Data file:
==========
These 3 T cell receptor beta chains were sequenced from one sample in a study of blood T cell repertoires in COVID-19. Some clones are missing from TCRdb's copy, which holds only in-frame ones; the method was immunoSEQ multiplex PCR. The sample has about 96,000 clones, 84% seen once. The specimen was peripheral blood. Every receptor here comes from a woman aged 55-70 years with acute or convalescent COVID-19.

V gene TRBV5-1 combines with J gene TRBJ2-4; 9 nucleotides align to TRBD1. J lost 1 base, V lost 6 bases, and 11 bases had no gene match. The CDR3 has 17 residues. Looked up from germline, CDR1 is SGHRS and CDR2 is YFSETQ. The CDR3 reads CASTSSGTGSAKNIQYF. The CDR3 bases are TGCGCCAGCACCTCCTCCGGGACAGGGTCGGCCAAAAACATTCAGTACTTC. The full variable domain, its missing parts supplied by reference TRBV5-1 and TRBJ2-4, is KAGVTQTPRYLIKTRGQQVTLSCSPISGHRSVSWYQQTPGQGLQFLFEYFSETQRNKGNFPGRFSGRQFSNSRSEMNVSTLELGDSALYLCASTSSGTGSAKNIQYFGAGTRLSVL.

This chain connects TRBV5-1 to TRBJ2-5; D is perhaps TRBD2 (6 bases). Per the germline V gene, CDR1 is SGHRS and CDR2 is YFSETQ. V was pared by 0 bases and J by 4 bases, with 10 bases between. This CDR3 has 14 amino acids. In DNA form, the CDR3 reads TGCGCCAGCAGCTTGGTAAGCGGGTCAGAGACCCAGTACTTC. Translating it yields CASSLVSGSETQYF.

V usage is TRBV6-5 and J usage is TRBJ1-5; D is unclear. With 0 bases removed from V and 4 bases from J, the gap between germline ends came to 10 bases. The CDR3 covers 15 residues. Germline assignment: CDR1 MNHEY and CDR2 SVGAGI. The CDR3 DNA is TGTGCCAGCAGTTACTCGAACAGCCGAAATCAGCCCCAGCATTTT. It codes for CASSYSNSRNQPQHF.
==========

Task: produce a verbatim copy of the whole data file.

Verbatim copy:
These 3 T cell receptor beta chains were sequenced from one sample in a study of blood T cell repertoires in COVID-19. Some clones are missing from TCRdb's copy, which holds only in-frame ones; the method was immunoSEQ multiplex PCR. The sample has about 96,000 clones, 84% seen once. The specimen was peripheral blood. Every receptor here comes from a woman aged 55-70 years with acute or convalescent COVID-19.

V gene TRBV5-1 combines with J gene TRBJ2-4; 9 nucleotides align to TRBD1. J lost 1 base, V lost 6 bases, and 11 bases had no gene match. The CDR3 has 17 residues. Looked up from germline, CDR1 is SGHRS and CDR2 is YFSETQ. The CDR3 reads CASTSSGTGSAKNIQYF. The CDR3 bases are TGCGCCAGCACCTCCTCCGGGACAGGGTCGGCCAAAAACATTCAGTACTTC. The full variable domain, its missing parts supplied by reference TRBV5-1 and TRBJ2-4, is KAGVTQTPRYLIKTRGQQVTLSCSPISGHRSVSWYQQTPGQGLQFLFEYFSETQRNKGNFPGRFSGRQFSNSRSEMNVSTLELGDSALYLCASTSSGTGSAKNIQYFGAGTRLSVL.

This chain connects TRBV5-1 to TRBJ2-5; D is perhaps TRBD2 (6 bases). Per the germline V gene, CDR1 is SGHRS and CDR2 is YFSETQ. V was pared by 0 bases and J by 4 bases, with 10 bases between. This CDR3 has 14 amino acids. In DNA form, the CDR3 reads TGCGCCAGCAGCTTGGTAAGCGGGTCAGAGACCCAGTACTTC. Translating it yields CASSLVSGSETQYF.

V usage is TRBV6-5 and J usage is TRBJ1-5; D is unclear. With 0 bases removed from V and 4 bases from J, the gap between germline ends came to 10 bases. The CDR3 covers 15 residues. Germline assignment: CDR1 MNHEY and CDR2 SVGAGI. The CDR3 DNA is TGTGCCAGCAGTTACTCGAACAGCCGAAATCAGCCCCAGCATTTT. It codes for CASSYSNSRNQPQHF.